Commentary: A Blizzard Full of Social Media Rancor

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“Don’t look behind the Ford EcoSport…” – Photo by Randy Stern

Winter decided to create havoc in the Twin Cities – again!

This is not the first time we had significant snowfall in the Twin Cities in mid-April. Back in 1983, the Twin Cities experienced a blizzard with a similar force – on the same day! This weekend saw snow accumulations of around 15 inches.

According to the Minnesota State Patrol and other media sources, 1,182 vehicles spun out during the storm. Plus, there were 630 crashes statewide with 62 involving injuries. There were two fatalities on the roads during the storm.

Those of us who stayed off the roads might be considered smart. Yet, we never let up of our disdain for a major April snowstorm that sometimes pops up on our memory banks on occasion.

The difference between 1983 and this past weekend was your response to it. We did not have social media or some form of electronic communication – other than our landline telephones – back in 1983.

Social media has a way of creating a call-and-response chain in a quick manner. We complain about the weather. In turn, the media companies read and absorb our reactions.

The result is something of a theme that came from our local Twin Cities media. The NBC affiliate, KARE 11, acknowledged our frustration over the storm and said so on their Facebook posts. I also read that the other television, radio, and print media have written their social media posts towards acknowledging our same frustration.

It is refreshing that we are a part of the news cycle. We often think of a media outlet working from a plinth, and not see our reaction to the news. The level of humanity should be applauded as this is a new turn in interactivity with the media.

Yet, the volume of frustration can be annoying. They drown out the voices of those who take the opportunity to turn a foot-plus of snow into absolute fun. As much as the majority of us would like to feign the presence of this extended winter, your friends actually love this stuff. It gives them an excuse to play in the snow, before firing up the snowblower to clear it all out.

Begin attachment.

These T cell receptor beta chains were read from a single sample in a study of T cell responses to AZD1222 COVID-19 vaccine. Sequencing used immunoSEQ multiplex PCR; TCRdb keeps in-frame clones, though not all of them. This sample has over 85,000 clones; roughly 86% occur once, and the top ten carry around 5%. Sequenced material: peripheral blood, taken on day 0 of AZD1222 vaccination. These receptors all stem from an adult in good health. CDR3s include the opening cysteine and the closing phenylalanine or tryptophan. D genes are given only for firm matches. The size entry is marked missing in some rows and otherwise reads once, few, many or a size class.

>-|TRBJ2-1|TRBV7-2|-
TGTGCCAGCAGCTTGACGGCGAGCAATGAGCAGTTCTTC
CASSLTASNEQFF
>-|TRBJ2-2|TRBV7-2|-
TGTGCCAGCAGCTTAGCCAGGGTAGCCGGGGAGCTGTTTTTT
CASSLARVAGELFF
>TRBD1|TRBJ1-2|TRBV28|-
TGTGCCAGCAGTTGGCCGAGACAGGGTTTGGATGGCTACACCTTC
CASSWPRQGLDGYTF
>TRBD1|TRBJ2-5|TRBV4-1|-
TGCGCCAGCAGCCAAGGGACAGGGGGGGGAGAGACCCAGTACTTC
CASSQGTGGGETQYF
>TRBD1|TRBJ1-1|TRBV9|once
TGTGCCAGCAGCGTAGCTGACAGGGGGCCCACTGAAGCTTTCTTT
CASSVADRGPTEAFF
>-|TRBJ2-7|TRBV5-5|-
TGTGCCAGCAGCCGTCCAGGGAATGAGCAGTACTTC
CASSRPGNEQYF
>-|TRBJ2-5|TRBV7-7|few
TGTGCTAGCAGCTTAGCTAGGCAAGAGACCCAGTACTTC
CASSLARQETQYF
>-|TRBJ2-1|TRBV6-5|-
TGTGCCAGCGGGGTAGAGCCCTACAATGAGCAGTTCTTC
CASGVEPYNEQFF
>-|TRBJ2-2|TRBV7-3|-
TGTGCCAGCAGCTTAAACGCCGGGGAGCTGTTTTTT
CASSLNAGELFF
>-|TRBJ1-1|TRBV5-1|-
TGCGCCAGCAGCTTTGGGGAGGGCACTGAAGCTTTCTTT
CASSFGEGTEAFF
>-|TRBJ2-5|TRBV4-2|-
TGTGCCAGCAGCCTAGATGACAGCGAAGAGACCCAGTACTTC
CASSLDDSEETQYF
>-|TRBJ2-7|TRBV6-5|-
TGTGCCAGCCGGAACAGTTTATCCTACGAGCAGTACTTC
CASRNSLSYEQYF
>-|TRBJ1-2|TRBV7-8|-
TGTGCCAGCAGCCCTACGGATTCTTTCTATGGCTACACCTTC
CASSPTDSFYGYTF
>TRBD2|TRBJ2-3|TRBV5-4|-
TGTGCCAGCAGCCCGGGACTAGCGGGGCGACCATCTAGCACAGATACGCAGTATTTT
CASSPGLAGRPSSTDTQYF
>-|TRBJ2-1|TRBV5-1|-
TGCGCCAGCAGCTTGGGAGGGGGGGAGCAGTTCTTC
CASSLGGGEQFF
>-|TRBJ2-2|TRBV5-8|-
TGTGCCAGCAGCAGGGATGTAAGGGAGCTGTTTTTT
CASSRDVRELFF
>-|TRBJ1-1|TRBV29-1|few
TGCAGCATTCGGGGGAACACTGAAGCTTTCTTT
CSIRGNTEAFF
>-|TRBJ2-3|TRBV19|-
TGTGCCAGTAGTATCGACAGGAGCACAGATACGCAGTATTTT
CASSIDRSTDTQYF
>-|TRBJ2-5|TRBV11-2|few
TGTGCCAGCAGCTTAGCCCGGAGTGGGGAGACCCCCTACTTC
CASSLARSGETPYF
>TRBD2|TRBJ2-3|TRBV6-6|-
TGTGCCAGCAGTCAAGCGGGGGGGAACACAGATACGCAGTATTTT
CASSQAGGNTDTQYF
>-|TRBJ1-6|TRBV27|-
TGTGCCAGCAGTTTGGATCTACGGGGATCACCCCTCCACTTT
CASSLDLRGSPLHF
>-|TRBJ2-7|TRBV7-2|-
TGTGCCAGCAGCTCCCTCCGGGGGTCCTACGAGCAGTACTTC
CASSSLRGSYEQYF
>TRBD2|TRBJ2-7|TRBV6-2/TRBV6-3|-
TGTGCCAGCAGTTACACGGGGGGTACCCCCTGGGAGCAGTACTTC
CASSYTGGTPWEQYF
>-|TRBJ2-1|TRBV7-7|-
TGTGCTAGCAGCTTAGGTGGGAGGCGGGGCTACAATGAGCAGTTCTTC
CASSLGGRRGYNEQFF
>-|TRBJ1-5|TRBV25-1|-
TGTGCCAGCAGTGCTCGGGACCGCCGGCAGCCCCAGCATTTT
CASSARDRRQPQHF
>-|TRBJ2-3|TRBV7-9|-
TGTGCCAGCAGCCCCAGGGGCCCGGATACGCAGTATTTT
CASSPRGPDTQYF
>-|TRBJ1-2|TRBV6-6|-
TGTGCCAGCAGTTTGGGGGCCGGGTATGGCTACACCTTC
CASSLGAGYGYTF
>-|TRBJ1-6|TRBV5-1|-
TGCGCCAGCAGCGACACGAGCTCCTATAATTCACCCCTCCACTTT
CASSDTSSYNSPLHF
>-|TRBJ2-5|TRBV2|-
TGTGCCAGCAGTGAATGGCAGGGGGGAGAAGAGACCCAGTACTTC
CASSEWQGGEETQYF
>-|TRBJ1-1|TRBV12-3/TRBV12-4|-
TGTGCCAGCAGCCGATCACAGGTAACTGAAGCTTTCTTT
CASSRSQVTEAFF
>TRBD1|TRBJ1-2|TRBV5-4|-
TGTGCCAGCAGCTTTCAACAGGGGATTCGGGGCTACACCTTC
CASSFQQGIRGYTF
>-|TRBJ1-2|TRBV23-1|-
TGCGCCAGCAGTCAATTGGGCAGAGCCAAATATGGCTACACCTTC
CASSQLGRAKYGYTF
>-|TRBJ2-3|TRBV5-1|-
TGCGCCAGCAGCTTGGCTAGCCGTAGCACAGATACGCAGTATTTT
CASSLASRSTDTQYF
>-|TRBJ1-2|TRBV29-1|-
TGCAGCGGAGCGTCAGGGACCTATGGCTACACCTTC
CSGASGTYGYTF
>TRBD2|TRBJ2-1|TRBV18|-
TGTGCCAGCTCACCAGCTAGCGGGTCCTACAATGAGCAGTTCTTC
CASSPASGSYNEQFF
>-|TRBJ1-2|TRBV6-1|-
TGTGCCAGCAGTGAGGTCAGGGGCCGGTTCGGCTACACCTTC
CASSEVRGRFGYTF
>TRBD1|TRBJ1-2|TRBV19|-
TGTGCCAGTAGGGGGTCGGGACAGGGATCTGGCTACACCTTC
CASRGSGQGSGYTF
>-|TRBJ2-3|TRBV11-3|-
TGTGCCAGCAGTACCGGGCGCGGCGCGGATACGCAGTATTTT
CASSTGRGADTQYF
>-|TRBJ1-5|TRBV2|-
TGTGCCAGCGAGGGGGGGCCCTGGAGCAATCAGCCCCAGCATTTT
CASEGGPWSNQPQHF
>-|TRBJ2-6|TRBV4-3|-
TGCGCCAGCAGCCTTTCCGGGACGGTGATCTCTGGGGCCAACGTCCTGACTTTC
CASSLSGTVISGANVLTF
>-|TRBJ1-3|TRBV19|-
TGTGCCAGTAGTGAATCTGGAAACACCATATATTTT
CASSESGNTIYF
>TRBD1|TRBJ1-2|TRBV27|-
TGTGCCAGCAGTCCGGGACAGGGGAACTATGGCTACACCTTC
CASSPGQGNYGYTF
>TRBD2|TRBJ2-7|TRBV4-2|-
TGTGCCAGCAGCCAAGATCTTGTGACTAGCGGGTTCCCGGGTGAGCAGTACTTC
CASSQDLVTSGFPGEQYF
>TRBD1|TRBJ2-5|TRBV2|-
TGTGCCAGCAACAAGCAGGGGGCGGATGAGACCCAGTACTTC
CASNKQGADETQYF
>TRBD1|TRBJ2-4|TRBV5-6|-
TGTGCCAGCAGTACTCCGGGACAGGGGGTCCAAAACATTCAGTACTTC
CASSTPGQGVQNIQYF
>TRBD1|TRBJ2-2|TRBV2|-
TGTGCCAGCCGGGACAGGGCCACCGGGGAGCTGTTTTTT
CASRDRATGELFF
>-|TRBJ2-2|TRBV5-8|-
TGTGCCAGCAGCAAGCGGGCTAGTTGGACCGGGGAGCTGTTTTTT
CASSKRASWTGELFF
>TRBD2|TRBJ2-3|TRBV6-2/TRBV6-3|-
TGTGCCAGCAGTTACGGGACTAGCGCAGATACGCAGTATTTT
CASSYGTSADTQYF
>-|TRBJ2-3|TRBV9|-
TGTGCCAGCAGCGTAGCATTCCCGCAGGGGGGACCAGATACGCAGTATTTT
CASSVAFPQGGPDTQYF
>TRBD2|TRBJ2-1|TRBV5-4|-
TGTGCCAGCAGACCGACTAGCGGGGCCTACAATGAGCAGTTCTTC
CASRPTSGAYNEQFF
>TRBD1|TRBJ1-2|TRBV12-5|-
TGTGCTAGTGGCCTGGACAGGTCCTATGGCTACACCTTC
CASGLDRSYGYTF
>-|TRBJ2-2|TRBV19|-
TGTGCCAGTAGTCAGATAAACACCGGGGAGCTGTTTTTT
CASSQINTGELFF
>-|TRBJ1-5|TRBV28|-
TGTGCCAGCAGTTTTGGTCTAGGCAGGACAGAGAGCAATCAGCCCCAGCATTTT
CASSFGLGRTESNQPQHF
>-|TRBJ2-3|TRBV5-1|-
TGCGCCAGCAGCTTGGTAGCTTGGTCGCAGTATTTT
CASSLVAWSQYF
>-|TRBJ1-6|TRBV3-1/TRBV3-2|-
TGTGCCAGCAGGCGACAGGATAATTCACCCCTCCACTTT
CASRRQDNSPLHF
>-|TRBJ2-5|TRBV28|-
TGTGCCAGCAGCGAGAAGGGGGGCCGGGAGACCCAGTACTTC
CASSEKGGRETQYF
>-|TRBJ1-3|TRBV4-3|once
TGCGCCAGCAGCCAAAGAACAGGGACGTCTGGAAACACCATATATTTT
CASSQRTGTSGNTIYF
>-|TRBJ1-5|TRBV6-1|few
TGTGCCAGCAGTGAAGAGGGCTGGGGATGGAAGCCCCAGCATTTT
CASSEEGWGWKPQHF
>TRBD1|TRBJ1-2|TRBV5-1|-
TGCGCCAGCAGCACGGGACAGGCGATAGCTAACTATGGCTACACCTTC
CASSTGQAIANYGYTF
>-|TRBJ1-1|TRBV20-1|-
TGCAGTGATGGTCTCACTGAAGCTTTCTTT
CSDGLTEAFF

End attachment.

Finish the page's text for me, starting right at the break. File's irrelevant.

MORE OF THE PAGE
This is one exercise on how social media has impacted the work we do. We post something. We get opinions. We could get responses to “call to actions.” But, it is now measured by reach, engagement, and other metrics to see how the message is received.

This explains why KARE 11 could adapt their social media posts pertaining to weather reports by acknowledging the response by their local viewers and Facebook followers alike.

Yet, there is a flip side to social media. I see a few trends that could either stratify or strengthen our connectivity with other humans. If we express a political opinion that we deeply believe in, there will be someone who will challenge that belief and your credibility. If we talk about religion, the same situation entails. Anything that could be seen as divisive is usually one where the “peanut gallery” can flood your social media channels.

This includes having an opinion about a vehicle. Heaven forbid I post up something about a vehicle I am working on that week. Some will love it, while others will hate it. We have to have an opinion about a vehicle, don’t we?

I could simply not post a photo of the vehicle if I choose. Or, I keep on using these images as a catalog of the subjects I worked with. Still, it is guaranteed that I will irk someone’s rancor over an experience they had with said vehicle while I put my nose to the grindstone in yielding impressions for publication.

Not everyone has a written opinion. Not everyone has to. For years, I have acknowledged the “silent majority.” The 450 out of 475 followers/friends/hangers-on who see your post may choose not to “like” or comment on it. Perhaps that is OK not to have 475 comments on your “friends only” post. Heaven forbid you have to respond to each one as they come.

Social media is presumed to impose a form of democracy through the written word, photo image or video. Maybe that is true. With every democracy, there is a tendency to abuse the system. We are all guilty of doing so on social media. Oversharing to vaguebooking – all crimes against the virtual community.

I offer no solutions, except for a simple commonsensical phrase: if you can’t say anything nice, don’t say it at all.

It is best to leave this topic here before I write something not so nice…

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